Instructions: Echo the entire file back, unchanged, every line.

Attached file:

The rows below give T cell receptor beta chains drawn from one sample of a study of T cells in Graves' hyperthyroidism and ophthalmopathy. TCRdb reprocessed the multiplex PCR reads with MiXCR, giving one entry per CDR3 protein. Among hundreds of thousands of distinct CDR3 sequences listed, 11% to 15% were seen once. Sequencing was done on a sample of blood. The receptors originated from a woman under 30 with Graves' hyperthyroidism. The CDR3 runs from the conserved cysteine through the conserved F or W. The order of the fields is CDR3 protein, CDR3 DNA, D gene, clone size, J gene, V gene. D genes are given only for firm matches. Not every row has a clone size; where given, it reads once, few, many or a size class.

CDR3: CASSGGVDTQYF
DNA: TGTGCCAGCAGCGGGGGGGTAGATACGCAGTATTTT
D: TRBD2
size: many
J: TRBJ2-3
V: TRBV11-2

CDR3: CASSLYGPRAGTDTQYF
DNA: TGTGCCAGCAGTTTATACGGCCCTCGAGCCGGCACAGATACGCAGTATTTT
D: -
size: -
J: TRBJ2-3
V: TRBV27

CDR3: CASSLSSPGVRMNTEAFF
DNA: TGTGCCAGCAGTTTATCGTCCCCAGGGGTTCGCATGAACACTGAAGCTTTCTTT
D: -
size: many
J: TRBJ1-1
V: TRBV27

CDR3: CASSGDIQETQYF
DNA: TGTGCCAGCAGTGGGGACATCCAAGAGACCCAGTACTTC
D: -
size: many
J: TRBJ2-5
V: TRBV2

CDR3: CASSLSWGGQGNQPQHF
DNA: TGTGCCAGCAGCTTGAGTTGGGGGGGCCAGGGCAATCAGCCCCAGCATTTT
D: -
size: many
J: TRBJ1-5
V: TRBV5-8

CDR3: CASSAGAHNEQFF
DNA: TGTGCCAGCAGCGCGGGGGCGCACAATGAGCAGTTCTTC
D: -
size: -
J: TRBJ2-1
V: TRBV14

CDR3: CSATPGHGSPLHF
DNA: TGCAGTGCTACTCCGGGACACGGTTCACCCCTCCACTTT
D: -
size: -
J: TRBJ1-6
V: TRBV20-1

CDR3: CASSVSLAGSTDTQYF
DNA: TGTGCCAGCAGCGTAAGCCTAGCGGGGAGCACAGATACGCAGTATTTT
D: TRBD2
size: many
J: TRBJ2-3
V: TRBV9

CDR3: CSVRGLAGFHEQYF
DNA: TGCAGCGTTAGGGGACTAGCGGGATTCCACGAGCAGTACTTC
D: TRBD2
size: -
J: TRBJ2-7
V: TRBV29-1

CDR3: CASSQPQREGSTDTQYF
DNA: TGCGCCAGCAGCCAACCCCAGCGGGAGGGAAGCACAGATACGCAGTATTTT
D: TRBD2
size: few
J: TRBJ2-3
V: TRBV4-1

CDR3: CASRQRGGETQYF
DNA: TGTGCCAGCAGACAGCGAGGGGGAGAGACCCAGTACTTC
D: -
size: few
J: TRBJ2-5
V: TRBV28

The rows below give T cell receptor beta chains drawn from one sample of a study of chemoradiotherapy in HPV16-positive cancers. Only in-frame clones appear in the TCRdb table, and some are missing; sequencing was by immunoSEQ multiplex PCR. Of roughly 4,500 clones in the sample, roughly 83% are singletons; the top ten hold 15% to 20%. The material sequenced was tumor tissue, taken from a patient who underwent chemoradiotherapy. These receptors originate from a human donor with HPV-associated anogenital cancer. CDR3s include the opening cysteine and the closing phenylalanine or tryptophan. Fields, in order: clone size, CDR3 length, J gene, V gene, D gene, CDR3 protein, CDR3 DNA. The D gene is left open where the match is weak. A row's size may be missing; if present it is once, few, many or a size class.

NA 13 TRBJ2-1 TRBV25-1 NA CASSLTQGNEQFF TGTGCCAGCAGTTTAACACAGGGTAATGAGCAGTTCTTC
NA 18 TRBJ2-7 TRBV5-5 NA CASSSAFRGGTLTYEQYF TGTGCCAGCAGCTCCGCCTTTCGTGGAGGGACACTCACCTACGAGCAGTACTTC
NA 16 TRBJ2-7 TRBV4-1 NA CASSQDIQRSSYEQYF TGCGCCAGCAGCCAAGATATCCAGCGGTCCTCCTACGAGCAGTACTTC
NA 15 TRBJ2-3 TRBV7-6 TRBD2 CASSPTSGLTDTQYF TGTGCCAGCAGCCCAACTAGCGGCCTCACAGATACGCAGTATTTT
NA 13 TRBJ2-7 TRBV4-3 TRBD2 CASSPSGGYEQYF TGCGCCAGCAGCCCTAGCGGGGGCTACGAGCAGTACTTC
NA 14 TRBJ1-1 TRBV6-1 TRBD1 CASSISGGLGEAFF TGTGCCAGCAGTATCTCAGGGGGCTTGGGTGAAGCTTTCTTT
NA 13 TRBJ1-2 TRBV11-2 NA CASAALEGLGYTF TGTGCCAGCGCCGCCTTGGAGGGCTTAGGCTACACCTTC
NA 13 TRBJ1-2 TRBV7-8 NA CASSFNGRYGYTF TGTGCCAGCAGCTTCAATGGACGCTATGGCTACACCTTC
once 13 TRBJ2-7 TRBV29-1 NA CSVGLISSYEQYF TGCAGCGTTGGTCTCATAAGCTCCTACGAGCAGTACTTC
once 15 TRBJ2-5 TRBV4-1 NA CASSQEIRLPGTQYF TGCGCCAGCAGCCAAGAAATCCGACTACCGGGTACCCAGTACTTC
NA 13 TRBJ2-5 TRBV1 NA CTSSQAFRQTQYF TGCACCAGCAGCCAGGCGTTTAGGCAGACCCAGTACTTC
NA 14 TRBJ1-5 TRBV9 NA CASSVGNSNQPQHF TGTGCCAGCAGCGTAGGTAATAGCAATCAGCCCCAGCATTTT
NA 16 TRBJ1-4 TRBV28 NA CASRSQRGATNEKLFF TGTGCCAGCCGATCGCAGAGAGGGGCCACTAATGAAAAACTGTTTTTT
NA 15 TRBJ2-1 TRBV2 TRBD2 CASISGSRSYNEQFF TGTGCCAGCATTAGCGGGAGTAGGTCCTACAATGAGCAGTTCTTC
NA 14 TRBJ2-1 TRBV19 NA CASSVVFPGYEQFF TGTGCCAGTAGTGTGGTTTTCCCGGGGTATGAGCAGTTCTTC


The rows below give T cell receptor beta chains drawn from one sample of a study of T cells in Graves' hyperthyroidism and ophthalmopathy. TCRdb reprocessed the multiplex PCR reads with MiXCR, giving one entry per CDR3 protein. Among hundreds of thousands of distinct CDR3 sequences listed, 11% to 15% were seen once. Sequencing was done on a sample of blood. The receptors originated from a woman under 30 with Graves' hyperthyroidism. The CDR3 runs from the conserved cysteine through the conserved F or W. The order of the fields is CDR3 protein, CDR3 DNA, D gene, clone size, J gene, V gene. D genes are given only for firm matches. Not every row has a clone size; where given, it reads once, few, many or a size class.

CDR3: CASSGGVDTQYF
DNA: TGTGCCAGCAGCGGGGGGGTAGATACGCAGTATTTT
D: TRBD2
size: many
J: TRBJ2-3
V: TRBV11-2

CDR3: CASSLYGPRAGTDTQYF
DNA: TGTGCCAGCAGTTTATACGGCCCTCGAGCCGGCACAGATACGCAGTATTTT
D: -
size: -
J: TRBJ2-3
V: TRBV27

CDR3: CASSLSSPGVRMNTEAFF
DNA: TGTGCCAGCAGTTTATCGTCCCCAGGGGTTCGCATGAACACTGAAGCTTTCTTT
D: -
size: many
J: TRBJ1-1
V: TRBV27

CDR3: CASSGDIQETQYF
DNA: TGTGCCAGCAGTGGGGACATCCAAGAGACCCAGTACTTC
D: -
size: many
J: TRBJ2-5
V: TRBV2

CDR3: CASSLSWGGQGNQPQHF
DNA: TGTGCCAGCAGCTTGAGTTGGGGGGGCCAGGGCAATCAGCCCCAGCATTTT
D: -
size: many
J: TRBJ1-5
V: TRBV5-8

CDR3: CASSAGAHNEQFF
DNA: TGTGCCAGCAGCGCGGGGGCGCACAATGAGCAGTTCTTC
D: -
size: -
J: TRBJ2-1
V: TRBV14

CDR3: CSATPGHGSPLHF
DNA: TGCAGTGCTACTCCGGGACACGGTTCACCCCTCCACTTT
D: -
size: -
J: TRBJ1-6
V: TRBV20-1

CDR3: CASSVSLAGSTDTQYF
DNA: TGTGCCAGCAGCGTAAGCCTAGCGGGGAGCACAGATACGCAGTATTTT
D: TRBD2
size: many
J: TRBJ2-3
V: TRBV9

CDR3: CSVRGLAGFHEQYF
DNA: TGCAGCGTTAGGGGACTAGCGGGATTCCACGAGCAGTACTTC
D: TRBD2
size: -
J: TRBJ2-7
V: TRBV29-1

CDR3: CASSQPQREGSTDTQYF
DNA: TGCGCCAGCAGCCAACCCCAGCGGGAGGGAAGCACAGATACGCAGTATTTT
D: TRBD2
size: few
J: TRBJ2-3
V: TRBV4-1

CDR3: CASRQRGGETQYF
DNA: TGTGCCAGCAGACAGCGAGGGGGAGAGACCCAGTACTTC
D: -
size: few
J: TRBJ2-5
V: TRBV28

The rows below give T cell receptor beta chains drawn from one sample of a study of chemoradiotherapy in HPV16-positive cancers. Only in-frame clones appear in the TCRdb table, and some are missing; sequencing was by immunoSEQ multiplex PCR. Of roughly 4,500 clones in the sample, roughly 83% are singletons; the top ten hold 15% to 20%. The material sequenced was tumor tissue, taken from a patient who underwent chemoradiotherapy. These receptors originate from a human donor with HPV-associated anogenital cancer. CDR3s include the opening cysteine and the closing phenylalanine or tryptophan. Fields, in order: clone size, CDR3 length, J gene, V gene, D gene, CDR3 protein, CDR3 DNA. The D gene is left open where the match is weak. A row's size may be missing; if present it is once, few, many or a size class.

NA 13 TRBJ2-1 TRBV25-1 NA CASSLTQGNEQFF TGTGCCAGCAGTTTAACACAGGGTAATGAGCAGTTCTTC
NA 18 TRBJ2-7 TRBV5-5 NA CASSSAFRGGTLTYEQYF TGTGCCAGCAGCTCCGCCTTTCGTGGAGGGACACTCACCTACGAGCAGTACTTC
NA 16 TRBJ2-7 TRBV4-1 NA CASSQDIQRSSYEQYF TGCGCCAGCAGCCAAGATATCCAGCGGTCCTCCTACGAGCAGTACTTC
NA 15 TRBJ2-3 TRBV7-6 TRBD2 CASSPTSGLTDTQYF TGTGCCAGCAGCCCAACTAGCGGCCTCACAGATACGCAGTATTTT
NA 13 TRBJ2-7 TRBV4-3 TRBD2 CASSPSGGYEQYF TGCGCCAGCAGCCCTAGCGGGGGCTACGAGCAGTACTTC
NA 14 TRBJ1-1 TRBV6-1 TRBD1 CASSISGGLGEAFF TGTGCCAGCAGTATCTCAGGGGGCTTGGGTGAAGCTTTCTTT
NA 13 TRBJ1-2 TRBV11-2 NA CASAALEGLGYTF TGTGCCAGCGCCGCCTTGGAGGGCTTAGGCTACACCTTC
NA 13 TRBJ1-2 TRBV7-8 NA CASSFNGRYGYTF TGTGCCAGCAGCTTCAATGGACGCTATGGCTACACCTTC
once 13 TRBJ2-7 TRBV29-1 NA CSVGLISSYEQYF TGCAGCGTTGGTCTCATAAGCTCCTACGAGCAGTACTTC
once 15 TRBJ2-5 TRBV4-1 NA CASSQEIRLPGTQYF TGCGCCAGCAGCCAAGAAATCCGACTACCGGGTACCCAGTACTTC
NA 13 TRBJ2-5 TRBV1 NA CTSSQAFRQTQYF TGCACCAGCAGCCAGGCGTTTAGGCAGACCCAGTACTTC
NA 14 TRBJ1-5 TRBV9 NA CASSVGNSNQPQHF TGTGCCAGCAGCGTAGGTAATAGCAATCAGCCCCAGCATTTT
NA 16 TRBJ1-4 TRBV28 NA CASRSQRGATNEKLFF TGTGCCAGCCGATCGCAGAGAGGGGCCACTAATGAAAAACTGTTTTTT
NA 15 TRBJ2-1 TRBV2 TRBD2 CASISGSRSYNEQFF TGTGCCAGCATTAGCGGGAGTAGGTCCTACAATGAGCAGTTCTTC
NA 14 TRBJ2-1 TRBV19 NA CASSVVFPGYEQFF TGTGCCAGTAGTGTGGTTTTCCCGGGGTATGAGCAGTTCTTC